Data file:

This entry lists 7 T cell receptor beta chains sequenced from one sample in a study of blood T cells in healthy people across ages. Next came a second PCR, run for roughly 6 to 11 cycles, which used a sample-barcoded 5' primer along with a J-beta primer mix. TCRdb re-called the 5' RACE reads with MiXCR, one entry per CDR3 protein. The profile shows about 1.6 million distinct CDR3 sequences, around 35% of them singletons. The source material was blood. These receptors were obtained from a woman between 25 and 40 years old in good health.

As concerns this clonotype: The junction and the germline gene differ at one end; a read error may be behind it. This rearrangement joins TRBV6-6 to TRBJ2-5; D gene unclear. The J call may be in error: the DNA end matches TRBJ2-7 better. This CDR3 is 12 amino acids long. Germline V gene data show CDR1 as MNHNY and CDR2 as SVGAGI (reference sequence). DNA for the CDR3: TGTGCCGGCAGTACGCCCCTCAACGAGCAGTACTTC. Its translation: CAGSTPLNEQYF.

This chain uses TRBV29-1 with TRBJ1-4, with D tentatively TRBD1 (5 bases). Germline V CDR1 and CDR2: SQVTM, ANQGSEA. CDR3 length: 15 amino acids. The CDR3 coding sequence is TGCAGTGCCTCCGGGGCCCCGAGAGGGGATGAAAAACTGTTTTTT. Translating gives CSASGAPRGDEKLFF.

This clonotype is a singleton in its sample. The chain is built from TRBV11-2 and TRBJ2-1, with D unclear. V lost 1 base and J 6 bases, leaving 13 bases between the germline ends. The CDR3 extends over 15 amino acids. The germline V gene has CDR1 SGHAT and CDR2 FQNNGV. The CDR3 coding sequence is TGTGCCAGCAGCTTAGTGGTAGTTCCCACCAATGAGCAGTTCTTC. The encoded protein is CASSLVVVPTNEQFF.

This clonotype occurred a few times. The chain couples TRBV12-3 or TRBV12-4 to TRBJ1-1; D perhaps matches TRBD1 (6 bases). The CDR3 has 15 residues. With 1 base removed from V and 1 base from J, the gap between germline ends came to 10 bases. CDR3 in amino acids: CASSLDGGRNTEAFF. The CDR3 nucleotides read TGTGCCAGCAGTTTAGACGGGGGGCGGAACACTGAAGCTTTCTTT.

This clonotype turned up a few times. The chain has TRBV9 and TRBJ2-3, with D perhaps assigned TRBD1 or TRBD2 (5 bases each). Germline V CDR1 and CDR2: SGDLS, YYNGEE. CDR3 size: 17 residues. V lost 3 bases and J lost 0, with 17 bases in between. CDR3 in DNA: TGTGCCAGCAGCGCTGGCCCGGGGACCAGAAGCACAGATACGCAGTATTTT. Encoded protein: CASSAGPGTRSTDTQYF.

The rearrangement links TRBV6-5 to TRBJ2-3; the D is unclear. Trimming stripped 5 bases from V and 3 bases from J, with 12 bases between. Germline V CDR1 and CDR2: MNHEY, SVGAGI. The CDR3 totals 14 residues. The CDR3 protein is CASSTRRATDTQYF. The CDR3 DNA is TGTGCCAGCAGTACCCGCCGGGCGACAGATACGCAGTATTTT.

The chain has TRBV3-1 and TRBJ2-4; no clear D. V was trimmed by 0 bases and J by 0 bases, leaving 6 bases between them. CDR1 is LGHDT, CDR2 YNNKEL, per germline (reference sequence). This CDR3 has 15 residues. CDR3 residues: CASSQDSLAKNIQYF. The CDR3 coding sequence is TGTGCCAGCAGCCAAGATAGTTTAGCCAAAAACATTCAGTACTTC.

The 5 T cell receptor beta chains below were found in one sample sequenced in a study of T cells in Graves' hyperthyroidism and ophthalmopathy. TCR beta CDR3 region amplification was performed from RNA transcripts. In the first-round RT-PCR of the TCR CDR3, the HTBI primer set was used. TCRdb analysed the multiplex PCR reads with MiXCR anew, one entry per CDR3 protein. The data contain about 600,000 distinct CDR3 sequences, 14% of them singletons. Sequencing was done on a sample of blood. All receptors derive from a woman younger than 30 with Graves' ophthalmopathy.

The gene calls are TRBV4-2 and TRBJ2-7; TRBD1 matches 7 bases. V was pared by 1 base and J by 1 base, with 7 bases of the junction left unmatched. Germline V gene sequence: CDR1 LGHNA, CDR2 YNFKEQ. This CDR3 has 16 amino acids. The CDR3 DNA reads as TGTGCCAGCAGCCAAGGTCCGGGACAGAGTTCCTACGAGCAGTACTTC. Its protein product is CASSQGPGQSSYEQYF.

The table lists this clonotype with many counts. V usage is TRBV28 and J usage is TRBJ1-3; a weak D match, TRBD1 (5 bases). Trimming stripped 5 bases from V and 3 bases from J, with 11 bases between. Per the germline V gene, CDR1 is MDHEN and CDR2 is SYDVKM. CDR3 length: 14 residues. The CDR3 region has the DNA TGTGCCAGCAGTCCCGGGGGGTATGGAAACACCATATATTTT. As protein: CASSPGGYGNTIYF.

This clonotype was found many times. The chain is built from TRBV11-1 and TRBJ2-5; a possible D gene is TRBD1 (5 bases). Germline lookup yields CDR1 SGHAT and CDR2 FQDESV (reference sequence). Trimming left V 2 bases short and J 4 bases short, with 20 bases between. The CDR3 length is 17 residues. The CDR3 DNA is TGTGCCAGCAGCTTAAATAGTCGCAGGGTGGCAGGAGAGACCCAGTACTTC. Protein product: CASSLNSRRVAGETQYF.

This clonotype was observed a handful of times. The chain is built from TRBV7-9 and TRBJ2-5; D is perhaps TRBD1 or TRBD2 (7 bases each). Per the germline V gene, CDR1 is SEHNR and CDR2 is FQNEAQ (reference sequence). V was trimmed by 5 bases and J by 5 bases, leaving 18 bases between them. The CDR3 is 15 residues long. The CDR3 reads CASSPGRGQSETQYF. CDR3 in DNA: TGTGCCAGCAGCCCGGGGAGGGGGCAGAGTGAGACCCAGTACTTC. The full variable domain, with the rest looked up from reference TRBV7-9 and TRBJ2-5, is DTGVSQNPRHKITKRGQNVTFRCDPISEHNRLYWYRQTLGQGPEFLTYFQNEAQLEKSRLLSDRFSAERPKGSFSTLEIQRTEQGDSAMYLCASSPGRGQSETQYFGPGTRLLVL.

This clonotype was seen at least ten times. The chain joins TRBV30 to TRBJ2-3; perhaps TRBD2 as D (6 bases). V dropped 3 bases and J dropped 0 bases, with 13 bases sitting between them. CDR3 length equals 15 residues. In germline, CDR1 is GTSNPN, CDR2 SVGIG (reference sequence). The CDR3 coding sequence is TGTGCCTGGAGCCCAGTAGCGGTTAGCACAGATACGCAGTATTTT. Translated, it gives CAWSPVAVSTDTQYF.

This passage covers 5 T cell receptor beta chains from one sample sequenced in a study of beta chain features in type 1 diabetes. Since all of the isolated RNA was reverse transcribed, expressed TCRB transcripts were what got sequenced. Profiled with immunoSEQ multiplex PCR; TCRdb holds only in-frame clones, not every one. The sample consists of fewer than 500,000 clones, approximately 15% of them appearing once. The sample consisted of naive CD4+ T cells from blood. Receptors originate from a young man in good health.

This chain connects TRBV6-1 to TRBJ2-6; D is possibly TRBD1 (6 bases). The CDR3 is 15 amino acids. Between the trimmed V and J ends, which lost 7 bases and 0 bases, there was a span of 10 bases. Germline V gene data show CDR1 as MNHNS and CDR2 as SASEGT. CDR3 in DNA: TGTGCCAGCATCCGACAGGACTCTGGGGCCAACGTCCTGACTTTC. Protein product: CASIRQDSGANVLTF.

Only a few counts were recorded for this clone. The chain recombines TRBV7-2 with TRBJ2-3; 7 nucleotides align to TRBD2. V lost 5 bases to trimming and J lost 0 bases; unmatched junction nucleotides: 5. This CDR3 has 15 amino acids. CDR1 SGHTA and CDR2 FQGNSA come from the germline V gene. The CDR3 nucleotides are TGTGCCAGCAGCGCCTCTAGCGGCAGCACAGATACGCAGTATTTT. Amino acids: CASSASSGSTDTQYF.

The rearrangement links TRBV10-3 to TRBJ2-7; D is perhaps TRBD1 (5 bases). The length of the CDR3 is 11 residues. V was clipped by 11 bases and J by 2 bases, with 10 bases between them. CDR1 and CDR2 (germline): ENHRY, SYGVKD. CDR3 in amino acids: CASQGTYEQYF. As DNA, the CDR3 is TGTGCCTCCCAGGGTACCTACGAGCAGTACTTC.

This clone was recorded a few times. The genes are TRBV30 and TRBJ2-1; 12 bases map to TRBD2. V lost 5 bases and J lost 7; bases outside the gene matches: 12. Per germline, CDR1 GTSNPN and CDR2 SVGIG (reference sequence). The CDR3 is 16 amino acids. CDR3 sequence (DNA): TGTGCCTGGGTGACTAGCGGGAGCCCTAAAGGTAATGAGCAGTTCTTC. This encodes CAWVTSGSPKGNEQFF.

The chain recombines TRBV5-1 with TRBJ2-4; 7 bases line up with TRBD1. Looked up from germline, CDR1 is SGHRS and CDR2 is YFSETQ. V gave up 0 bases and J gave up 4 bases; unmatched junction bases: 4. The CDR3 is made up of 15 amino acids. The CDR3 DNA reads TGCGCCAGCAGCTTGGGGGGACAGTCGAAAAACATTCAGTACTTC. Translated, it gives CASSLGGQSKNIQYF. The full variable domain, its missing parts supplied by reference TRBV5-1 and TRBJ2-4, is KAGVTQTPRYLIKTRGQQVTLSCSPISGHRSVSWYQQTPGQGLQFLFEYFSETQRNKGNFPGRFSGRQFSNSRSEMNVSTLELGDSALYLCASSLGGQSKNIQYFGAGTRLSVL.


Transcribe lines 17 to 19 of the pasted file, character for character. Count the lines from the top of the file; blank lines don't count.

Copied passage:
Only a few counts were recorded for this clone. The chain recombines TRBV7-2 with TRBJ2-3; 7 nucleotides align to TRBD2. V lost 5 bases to trimming and J lost 0 bases; unmatched junction nucleotides: 5. This CDR3 has 15 amino acids. CDR1 SGHTA and CDR2 FQGNSA come from the germline V gene. The CDR3 nucleotides are TGTGCCAGCAGCGCCTCTAGCGGCAGCACAGATACGCAGTATTTT. Amino acids: CASSASSGSTDTQYF.

The rearrangement links TRBV10-3 to TRBJ2-7; D is perhaps TRBD1 (5 bases). The length of the CDR3 is 11 residues. V was clipped by 11 bases and J by 2 bases, with 10 bases between them. CDR1 and CDR2 (germline): ENHRY, SYGVKD. CDR3 in amino acids: CASQGTYEQYF. As DNA, the CDR3 is TGTGCCTCCCAGGGTACCTACGAGCAGTACTTC.

This clone was recorded a few times. The genes are TRBV30 and TRBJ2-1; 12 bases map to TRBD2. V lost 5 bases and J lost 7; bases outside the gene matches: 12. Per germline, CDR1 GTSNPN and CDR2 SVGIG (reference sequence). The CDR3 is 16 amino acids. CDR3 sequence (DNA): TGTGCCTGGGTGACTAGCGGGAGCCCTAAAGGTAATGAGCAGTTCTTC. This encodes CAWVTSGSPKGNEQFF.